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Will a new shared office space work in the post-COVID-19 era? Edward “Ned” Murray, an urban planner and an associate director at Florida International University’s Jorge M. Pérez Metropolitan Center, isn’t so sure. He pointed out that shared office spaces were not doing well even before the COVID-19 pandemic, since it’s more economical for private contractors and freelancers – a major market for shared office spaces – to simply turn their homes into offices.
“We still don’t have the positive economic indicators that will slow down the moving out of the county in terms of wages and jobs, and especially in terms of housing,” said Maria Ilcheva, Assistant Director of Planning and Operations for the Jorge M. Perez Metropolitan Center at Florida International University. “That’s what’s primarily driving prices up: There is higher demand, but the higher demand is not being driven by local conditions.”
Florida International University recently announced that researchers have created a tool that tracks South Florida’s recovery from the pandemic. The researchers at the Jorge M. Pérez Metropolitan Center created the monthly COVID Economic Recovery Index, tracking tri-county indicators in health, housing and the economy and comparing them to state and national statistics.
“The impact of COVID-19 on our region is unprecedented,” said Ned Murray, associate director of the Jorge M. Pérez FIU Metropolitan Center. “We hope to quantify the impact of the pandemic through this index and guide policymakers in their decisions during the economic recovery.”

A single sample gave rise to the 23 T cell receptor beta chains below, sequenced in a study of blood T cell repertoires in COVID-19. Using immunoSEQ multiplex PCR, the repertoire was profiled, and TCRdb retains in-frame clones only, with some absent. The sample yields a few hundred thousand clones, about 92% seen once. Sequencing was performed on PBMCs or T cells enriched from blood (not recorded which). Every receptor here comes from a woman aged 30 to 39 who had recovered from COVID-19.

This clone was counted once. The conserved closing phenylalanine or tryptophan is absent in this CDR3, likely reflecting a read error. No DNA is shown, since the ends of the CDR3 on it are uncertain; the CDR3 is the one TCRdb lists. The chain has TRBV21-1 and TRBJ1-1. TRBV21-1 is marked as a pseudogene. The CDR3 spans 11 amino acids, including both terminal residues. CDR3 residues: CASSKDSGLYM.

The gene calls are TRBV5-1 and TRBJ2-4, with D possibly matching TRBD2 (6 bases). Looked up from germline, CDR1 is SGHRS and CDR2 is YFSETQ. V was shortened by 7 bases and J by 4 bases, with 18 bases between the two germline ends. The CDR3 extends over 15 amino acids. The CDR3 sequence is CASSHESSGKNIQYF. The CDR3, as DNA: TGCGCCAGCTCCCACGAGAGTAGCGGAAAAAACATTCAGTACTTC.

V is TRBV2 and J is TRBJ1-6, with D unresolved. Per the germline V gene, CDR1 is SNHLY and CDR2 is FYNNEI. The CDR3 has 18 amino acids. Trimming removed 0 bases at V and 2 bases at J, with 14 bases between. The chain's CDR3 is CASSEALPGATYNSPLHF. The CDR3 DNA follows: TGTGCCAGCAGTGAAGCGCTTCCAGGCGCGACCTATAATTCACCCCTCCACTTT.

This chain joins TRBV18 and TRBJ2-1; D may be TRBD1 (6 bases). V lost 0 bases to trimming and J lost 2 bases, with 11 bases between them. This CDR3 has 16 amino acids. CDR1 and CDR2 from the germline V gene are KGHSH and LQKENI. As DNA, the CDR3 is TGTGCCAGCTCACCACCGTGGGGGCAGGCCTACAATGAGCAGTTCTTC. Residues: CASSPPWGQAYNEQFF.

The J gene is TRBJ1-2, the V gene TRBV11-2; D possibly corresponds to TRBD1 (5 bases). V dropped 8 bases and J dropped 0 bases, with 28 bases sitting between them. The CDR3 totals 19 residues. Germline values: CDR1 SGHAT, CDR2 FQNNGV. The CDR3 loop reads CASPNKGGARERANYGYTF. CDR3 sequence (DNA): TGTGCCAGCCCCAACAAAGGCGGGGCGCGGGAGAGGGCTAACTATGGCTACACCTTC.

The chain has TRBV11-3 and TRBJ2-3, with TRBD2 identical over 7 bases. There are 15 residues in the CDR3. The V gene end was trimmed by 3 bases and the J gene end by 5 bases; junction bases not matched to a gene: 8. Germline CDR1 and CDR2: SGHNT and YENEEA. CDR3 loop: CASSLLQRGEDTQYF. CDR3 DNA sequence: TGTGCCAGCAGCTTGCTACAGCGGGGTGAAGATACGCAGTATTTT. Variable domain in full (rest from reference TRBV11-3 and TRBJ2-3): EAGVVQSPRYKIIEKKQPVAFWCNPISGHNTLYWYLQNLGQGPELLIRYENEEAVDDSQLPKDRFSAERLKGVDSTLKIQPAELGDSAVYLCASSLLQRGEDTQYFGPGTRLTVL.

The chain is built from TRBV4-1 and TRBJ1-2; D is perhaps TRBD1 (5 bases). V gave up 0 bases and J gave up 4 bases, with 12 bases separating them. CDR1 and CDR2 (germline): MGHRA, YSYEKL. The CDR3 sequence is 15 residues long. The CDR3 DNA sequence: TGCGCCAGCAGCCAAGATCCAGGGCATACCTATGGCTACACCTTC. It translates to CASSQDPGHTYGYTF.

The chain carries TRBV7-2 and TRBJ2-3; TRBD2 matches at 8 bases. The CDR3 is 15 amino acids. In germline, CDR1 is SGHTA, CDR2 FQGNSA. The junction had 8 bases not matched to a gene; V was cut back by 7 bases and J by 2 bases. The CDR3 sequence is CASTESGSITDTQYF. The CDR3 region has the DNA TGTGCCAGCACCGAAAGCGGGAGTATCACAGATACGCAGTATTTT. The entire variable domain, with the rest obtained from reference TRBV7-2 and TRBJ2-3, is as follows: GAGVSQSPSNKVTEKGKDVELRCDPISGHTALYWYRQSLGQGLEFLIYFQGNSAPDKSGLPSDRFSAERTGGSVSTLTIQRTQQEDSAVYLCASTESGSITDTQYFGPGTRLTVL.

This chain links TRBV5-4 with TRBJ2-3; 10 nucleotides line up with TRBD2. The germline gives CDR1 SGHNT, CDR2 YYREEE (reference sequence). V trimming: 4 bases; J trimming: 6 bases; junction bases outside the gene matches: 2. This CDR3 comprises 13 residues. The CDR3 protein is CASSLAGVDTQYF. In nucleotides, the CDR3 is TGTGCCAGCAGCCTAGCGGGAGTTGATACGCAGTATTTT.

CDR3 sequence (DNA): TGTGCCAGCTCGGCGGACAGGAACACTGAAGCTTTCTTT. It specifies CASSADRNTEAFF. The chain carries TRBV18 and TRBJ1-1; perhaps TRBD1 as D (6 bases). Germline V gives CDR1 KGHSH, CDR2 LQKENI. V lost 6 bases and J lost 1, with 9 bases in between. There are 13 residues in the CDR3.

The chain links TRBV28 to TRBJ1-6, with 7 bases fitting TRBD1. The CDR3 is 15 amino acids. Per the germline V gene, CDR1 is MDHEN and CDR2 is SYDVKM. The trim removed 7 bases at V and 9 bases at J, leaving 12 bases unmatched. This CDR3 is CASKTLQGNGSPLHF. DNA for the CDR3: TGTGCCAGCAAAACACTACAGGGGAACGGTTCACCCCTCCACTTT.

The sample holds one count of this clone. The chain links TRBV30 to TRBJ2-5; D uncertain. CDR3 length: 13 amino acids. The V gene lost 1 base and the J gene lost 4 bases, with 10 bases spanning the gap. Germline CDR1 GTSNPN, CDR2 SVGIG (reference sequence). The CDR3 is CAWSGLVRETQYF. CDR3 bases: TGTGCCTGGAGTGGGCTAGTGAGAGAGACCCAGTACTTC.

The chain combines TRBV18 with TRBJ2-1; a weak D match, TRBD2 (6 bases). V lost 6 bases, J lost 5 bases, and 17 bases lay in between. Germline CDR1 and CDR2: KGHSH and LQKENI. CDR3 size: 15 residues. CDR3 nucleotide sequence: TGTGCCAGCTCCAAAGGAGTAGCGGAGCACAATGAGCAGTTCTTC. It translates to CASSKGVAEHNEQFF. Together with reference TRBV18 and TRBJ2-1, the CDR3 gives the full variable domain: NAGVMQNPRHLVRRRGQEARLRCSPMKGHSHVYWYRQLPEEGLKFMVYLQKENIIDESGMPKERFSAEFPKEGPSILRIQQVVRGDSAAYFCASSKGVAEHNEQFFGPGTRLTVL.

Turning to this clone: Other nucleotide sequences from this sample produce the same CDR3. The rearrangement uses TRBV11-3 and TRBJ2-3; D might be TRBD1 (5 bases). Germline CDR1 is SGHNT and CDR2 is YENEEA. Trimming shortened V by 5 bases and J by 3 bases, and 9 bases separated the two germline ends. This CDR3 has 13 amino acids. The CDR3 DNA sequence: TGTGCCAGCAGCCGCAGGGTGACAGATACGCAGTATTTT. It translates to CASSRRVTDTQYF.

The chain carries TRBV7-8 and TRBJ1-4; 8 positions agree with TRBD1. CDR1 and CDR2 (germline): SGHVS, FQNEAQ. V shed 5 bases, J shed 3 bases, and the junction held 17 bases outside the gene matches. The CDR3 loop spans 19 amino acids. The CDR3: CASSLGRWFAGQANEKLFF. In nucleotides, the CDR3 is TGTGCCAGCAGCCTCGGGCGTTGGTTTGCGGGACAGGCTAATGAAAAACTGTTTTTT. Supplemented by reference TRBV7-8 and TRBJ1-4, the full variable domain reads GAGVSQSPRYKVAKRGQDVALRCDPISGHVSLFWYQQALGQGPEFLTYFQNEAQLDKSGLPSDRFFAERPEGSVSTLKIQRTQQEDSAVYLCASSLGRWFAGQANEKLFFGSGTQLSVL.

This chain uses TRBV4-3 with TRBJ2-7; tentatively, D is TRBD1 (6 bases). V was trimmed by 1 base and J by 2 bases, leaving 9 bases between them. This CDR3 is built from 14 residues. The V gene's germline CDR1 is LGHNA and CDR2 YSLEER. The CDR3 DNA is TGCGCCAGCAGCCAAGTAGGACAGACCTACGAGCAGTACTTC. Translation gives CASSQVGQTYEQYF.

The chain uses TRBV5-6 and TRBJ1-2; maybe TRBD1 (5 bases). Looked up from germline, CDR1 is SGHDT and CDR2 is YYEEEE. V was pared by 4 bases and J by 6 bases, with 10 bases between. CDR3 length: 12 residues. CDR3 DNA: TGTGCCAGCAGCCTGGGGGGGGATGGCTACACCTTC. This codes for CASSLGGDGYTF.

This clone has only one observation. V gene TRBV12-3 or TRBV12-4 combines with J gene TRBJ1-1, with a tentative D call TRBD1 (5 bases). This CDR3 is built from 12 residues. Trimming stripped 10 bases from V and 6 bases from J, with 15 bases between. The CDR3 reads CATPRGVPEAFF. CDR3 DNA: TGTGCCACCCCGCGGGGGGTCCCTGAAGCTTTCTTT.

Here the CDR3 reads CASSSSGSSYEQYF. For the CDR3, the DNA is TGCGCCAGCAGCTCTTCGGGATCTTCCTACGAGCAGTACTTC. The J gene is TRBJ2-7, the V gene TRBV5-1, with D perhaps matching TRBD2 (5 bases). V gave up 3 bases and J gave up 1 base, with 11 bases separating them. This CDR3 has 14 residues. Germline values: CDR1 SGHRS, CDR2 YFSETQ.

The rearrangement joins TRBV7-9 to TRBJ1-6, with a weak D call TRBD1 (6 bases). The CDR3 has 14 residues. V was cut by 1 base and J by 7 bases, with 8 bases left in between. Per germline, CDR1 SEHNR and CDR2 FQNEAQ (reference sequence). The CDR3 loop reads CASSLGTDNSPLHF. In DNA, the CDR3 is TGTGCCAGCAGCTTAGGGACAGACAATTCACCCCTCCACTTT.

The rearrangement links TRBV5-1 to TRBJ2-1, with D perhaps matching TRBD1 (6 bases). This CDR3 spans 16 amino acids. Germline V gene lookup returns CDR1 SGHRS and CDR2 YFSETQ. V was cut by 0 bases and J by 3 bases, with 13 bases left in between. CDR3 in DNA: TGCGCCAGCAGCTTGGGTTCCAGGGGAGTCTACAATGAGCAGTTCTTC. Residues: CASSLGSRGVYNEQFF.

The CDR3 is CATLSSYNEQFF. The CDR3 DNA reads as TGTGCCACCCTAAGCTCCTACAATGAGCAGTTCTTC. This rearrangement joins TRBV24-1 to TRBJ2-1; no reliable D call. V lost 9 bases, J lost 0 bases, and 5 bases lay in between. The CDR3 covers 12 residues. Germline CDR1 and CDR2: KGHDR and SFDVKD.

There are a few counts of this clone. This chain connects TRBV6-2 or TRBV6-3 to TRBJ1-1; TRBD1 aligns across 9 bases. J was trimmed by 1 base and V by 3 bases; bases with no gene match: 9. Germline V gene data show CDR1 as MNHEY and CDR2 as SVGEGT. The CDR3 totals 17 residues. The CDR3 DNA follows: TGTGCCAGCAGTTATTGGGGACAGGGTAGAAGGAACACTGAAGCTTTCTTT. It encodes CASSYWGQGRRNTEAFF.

“COVID has underscored long-standing inequalities in our system—the differentials in death rates, and more recently, vaccination rates, between minority and white populations are real,” says Howard Frank, professor and chair of public policy and administration and director of the Jorge M. Perez Metropolitan Center. “These are issues our students need to understand and be aware of.”
The Jorge M. Pérez FIU Metropolitan Center recently released a policy brief entitled “Racial Equity and Inclusion: From Words to Action” that offers suggestions on how to make Miami-Dade a more equitable place. “A just community begins with an equitable economy where the path to prosperity is clear to the eyes of Black Americans,” wrote the study’s co-authors Ned Murray and Nika Zyryanova.
"We’ve never been the center of the state but we’ve been the center of attention. So now the center of the state will become the center of attention,” said Dr. Maria Ilcheva, the assistant director of Florida International University’s Metropolitan Center - which was part of the local census committee.
"Where we teach financial literacy is just as important as what we teach. We need to invest in education for youths in underserved communities to develop this skill set." - Dr. Joanne Li, dean, professor of finance and Ryder Eminent Scholar Chair at Florida International University College of Business and a member of the CNBC Financial Wellness Council.
The pandemic made in-person follow-ups more difficult, said Maria Ilcheva, an expert in data analytics and behavioral research at the Metropolitan Center at Florida International University who was a researcher on reports on Census outreach efforts in Broward and Miami-Dade counties. It was difficult to find and train those workers and get them into the field during the pandemic. Still, Ilcheva said, the Census Bureau was largely successful in collecting information “in the context of the pan